Here’s a headline crafted to strike fear in the hearts of Christian conservatives, already primed by the ongoing Republican investigations of the Internal Revenue Service, to think the IRS is out to get them: “Congress Demands Answers over IRS’s ‘Collusive’ Attempt to Target Churches at the Behest of Angry Atheists.”
The representatives demanding answers are Rep. Scott Garrett (R-NJ) and eight members of the 67-member Congressional Constitution Caucus, whose mission “is to promote an American future that remains true to its revolutionary past.” On Monday they sent a letter to IRS Commissioner John Koskinen, requesting responses to “deep concerns” about a “dismissal agreement” in a lawsuit filed by the atheist group Freedom From Religion Foundation, which sought to compel the IRS to enforce its own regulations prohibiting electioneering from the pulpit.
As I explained last year:
Churches and other houses of worship, whose tax exempt status is under section (c)(3) of the Internal Revenue Code, risk their tax-exempt status if they use tax-exempt resources to endorse political candidates. Although the law is clear, no audits have been initiated since 2009, after a federal court ordered the agency to issue regulations clarifying requirements that audits of churches be authorized by an “appropriate high-level Treasury official.”
During the uproar over the supposed IRS targeting of tea party groups, conservative Christian groups tried to claim that they, too, were targeted by the IRS for their religious beliefs. IRS movement on the audit procedures will likely trigger more complaints from conservative legal and religious groups that the agency is attempt to stifle their free speech. Through efforts such as Pulpit Freedom Sunday, pastors openly flout the law. Enforcement of the rule, and the revocation of a participating church’s tax-exempt status, though, could trigger a constitutional challenge to it.
The rule against politicking, though, isn’t aimed at suppressing free speech but at ensuring that taxpayers don’t subsidize political activity by tax-exempt religious organizations.
FFRF sued the IRS in 2012, and the parties recently settled the case—or, more accurately, FFRF withdrew its lawsuit, satisfied that, for the moment at least, the IRS was enforcing its own regulations. But a rumor percolated in conservative media that a “secret settlement” between FFRF and the IRS represented a nefarious plot by the IRS to do the bidding of “angry atheists” to “silence” churches. Earlier this month, Ralph Reed’s Faith and Freedom Coalition demanded “the release of a secret legal agreement between the Internal Revenue Service and a radical atheist organization that portends increased scrutiny and harassment of churches and Christians, potentially infringing upon their First Amendment rights of freedom of speech and association.”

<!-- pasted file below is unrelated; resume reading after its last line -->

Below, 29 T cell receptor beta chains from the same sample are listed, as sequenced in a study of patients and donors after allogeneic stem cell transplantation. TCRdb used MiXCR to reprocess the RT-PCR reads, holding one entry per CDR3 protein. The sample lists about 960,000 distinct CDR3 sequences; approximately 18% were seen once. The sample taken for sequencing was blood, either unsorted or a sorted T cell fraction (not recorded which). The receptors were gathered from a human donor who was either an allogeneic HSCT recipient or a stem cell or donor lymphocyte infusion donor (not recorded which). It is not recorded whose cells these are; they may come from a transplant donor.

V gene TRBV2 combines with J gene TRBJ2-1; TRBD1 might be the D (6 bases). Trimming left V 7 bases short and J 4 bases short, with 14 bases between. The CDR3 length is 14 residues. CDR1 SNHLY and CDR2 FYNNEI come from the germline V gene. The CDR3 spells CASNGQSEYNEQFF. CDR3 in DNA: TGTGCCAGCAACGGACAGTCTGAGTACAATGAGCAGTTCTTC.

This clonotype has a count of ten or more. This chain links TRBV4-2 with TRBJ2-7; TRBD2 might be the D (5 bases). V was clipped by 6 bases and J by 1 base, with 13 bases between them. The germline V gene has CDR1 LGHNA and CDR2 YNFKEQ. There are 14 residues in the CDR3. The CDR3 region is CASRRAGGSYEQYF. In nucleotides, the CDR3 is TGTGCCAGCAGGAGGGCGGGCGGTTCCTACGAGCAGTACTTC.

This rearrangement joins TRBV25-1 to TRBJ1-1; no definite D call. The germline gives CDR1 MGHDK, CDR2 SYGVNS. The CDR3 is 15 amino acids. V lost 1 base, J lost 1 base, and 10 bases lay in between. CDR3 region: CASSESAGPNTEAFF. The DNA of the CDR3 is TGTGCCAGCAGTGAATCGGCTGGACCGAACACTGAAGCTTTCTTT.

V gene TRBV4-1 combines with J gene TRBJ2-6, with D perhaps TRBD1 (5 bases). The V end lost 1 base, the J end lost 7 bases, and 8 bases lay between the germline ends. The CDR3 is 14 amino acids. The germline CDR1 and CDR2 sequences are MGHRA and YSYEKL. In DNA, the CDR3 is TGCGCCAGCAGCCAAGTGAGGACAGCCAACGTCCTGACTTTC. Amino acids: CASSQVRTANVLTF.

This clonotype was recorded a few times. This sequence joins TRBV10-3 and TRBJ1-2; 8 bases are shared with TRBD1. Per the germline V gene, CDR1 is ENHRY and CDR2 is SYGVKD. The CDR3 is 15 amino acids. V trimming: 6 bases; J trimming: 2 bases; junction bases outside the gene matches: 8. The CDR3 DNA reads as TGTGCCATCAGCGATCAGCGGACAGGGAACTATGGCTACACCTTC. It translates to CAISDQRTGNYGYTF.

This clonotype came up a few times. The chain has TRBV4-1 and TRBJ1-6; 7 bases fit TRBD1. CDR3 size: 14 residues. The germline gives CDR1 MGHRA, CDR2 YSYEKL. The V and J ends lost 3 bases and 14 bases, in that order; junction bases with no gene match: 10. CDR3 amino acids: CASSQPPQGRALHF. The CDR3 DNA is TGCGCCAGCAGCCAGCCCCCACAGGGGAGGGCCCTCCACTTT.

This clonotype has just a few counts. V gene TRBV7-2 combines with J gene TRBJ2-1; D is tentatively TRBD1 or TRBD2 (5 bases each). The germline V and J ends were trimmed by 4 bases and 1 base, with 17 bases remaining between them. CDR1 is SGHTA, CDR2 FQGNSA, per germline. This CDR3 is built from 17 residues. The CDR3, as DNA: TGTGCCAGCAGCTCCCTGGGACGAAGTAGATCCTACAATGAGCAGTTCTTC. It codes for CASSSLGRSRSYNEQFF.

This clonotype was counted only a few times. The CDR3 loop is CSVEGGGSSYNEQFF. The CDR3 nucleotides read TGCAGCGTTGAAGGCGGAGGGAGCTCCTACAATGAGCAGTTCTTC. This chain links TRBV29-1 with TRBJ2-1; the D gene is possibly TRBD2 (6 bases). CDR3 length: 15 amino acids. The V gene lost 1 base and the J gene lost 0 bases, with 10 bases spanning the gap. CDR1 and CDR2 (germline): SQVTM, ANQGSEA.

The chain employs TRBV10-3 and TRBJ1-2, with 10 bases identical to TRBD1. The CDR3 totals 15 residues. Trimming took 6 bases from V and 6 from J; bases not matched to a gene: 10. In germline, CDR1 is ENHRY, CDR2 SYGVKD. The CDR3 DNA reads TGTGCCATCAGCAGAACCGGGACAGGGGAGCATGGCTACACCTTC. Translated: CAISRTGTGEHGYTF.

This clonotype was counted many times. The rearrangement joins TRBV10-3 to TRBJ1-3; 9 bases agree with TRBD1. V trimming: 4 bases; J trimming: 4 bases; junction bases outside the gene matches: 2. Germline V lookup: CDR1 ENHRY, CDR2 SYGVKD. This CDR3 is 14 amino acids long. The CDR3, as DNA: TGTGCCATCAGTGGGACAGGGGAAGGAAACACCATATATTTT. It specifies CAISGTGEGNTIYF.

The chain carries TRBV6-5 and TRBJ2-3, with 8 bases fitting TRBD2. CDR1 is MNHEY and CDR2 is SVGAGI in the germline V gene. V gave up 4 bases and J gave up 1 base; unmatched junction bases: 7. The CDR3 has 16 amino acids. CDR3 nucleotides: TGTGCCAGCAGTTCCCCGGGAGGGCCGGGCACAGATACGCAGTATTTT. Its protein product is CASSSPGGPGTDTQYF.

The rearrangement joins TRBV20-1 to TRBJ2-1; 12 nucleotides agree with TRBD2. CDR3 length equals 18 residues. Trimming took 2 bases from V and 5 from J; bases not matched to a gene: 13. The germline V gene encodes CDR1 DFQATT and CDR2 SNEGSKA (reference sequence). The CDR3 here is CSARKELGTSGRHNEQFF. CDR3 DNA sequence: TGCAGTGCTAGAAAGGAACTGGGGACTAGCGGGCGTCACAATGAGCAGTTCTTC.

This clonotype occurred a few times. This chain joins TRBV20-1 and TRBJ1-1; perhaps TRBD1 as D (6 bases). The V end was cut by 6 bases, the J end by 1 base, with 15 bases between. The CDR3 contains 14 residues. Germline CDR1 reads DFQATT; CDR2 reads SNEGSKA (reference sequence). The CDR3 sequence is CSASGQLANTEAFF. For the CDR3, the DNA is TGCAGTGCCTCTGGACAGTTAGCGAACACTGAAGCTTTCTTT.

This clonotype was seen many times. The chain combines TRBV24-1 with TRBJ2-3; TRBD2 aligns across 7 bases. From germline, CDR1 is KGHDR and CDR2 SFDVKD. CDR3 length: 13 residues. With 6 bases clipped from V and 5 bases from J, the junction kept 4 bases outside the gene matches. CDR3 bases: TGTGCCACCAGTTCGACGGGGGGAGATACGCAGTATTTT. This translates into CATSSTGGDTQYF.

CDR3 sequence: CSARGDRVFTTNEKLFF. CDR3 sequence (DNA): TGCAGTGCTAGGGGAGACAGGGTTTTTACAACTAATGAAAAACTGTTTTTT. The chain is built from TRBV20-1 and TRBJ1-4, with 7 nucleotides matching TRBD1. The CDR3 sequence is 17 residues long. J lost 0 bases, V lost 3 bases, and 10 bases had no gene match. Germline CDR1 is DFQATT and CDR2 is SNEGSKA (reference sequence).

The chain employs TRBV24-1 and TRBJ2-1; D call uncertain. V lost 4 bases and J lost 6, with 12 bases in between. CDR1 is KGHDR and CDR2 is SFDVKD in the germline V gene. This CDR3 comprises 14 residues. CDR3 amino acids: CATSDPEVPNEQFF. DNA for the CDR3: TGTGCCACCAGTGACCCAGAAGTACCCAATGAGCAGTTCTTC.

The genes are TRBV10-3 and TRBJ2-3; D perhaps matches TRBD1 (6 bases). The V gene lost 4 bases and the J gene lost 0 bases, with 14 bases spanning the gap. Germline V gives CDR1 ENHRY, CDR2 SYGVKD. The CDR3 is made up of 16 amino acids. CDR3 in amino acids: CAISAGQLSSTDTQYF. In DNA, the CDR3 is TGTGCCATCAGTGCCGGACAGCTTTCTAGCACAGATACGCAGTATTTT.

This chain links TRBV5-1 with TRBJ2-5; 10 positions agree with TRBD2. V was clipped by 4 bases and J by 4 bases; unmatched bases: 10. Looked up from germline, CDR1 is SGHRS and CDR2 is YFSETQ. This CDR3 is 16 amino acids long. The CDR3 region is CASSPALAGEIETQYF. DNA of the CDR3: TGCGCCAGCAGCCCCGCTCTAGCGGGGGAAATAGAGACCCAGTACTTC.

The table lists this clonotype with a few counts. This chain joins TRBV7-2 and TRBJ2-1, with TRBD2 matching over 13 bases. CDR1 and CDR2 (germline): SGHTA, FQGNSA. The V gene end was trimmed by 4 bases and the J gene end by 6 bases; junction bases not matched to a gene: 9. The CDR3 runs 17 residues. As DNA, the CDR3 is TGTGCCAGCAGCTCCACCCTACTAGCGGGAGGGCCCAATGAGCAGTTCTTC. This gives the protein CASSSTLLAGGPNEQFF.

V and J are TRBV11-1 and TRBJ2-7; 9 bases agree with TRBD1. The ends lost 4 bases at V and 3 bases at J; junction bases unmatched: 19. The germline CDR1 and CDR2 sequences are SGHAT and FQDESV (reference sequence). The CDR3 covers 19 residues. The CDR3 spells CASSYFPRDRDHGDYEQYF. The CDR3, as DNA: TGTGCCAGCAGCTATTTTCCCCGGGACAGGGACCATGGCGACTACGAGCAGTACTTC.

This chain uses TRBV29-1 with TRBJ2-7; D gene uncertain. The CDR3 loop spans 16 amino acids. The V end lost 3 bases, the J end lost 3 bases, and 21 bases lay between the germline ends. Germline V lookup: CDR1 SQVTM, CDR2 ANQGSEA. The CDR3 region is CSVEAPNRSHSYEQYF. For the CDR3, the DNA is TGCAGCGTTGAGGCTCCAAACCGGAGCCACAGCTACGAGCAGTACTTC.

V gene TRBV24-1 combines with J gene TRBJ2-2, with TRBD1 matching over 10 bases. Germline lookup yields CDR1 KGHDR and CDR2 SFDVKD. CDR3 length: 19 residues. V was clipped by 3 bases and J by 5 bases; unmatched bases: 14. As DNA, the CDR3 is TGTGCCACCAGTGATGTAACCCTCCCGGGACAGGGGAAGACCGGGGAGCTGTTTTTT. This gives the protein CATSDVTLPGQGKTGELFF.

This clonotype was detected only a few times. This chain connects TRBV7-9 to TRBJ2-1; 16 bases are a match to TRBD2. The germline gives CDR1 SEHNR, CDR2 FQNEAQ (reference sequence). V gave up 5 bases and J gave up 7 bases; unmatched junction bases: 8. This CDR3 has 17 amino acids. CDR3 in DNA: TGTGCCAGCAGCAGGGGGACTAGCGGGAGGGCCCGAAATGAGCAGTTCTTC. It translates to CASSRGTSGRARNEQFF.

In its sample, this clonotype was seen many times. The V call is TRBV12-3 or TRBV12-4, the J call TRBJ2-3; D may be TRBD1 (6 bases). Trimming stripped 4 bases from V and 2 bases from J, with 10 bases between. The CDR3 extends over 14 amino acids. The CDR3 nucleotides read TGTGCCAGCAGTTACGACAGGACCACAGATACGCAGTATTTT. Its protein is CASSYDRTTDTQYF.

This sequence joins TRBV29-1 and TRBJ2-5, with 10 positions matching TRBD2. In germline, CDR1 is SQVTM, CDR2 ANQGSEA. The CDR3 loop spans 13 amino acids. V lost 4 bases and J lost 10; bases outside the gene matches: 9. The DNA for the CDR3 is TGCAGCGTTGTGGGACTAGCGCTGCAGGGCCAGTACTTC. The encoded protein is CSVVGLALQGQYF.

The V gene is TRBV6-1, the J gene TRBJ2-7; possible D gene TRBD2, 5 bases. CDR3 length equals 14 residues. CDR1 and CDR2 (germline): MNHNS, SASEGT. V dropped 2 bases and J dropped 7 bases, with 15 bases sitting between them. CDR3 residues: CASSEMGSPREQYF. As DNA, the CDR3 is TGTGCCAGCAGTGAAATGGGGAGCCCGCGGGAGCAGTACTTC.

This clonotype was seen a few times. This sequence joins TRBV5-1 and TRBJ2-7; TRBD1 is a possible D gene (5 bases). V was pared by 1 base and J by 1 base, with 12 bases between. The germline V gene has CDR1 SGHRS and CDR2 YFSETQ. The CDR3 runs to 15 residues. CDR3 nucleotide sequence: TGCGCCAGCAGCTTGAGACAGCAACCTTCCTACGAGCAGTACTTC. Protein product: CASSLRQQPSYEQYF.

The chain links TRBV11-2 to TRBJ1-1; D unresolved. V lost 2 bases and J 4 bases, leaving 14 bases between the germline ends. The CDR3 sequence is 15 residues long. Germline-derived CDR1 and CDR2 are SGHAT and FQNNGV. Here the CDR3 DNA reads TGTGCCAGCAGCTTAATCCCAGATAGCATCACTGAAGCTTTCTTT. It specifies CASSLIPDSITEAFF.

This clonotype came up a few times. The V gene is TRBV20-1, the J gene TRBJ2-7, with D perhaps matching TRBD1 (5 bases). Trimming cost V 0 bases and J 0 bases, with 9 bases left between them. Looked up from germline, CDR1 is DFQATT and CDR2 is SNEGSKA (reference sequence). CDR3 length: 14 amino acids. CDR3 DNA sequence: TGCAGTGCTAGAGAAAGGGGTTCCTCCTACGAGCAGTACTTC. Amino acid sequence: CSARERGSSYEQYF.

Upon closer examination—surprise!—that turns out not to be the case.
Patrick Elliott, a staff attorney at FFRF, told me “there has been a lot of misinformation published about the resolution of the case,” and pointed me to FFRF’s Memo Supporting Dismissal of the case. In support of its motion to withdraw its own lawsuit, FFRF cited, and filed with the court, a letter from the Internal Revenue Service to the Department of Justice, dated June 27, 2014, describing how “the IRS has processed several cases involving churches using procedures designed to ensure that the protections afforded to churches by the Church Audit Procedures Act are adhered to in all enforcement interaction between the IRS and churches.”
No agreement between the IRS and the FFRF. Just a letter from the IRS to the Justice Department, upon which FFRF relied in deciding to withdraw its own lawsuit.
Its procedures, the IRS letter went on:
require evaluation of the information item by our Review of Operations (“ROD”) unit and then the Political Activities Referral Committee (“PARC”). With regard to these referrals that concern violations by churches, the PARC has determined that as of June 23, 2014, 99 churches merit a high priority examination. Of these 99 churches, the number of churches alleged to have violated the prohibition during 2010 is 15, during 2011 is 18, during 2012 is 65, and during 2013 is one.
As a result, FFRF wrote in its motion:
Based on available information, FFRF and its counsel are satisfied that the I.R.S. no longer has an explicit policy or practice of not enforcing the the electioneering restrictions of § 501(c)(3) against churches. For that reason, FFRF is agreeable to a voluntary dismissal of the pending action.
As FFRF notes in an FAQ about the case it posted on its website on August 7, “FFRF agreed to voluntary dismissal of its case because recent clarifications by the IRS have remedied its concerns. FFRF is satisfied that the IRS does not at this time have a policy specific to churches of non-enforcement of its anti-electioneering provisions.” Responding to charges that there was an agreement that the IRS would “monitor” churches, FFRF added that it “did not withdraw its suit pursuant to any agreement to ‘monitor’ sermons and homilies for proscribed speech with which FFRF disagrees. As the court documents state, FFRF withdrew the case because it ‘is satisfied that the IRS does not have a policy at this time of non-enforcement specific to churches and religious institutions.'”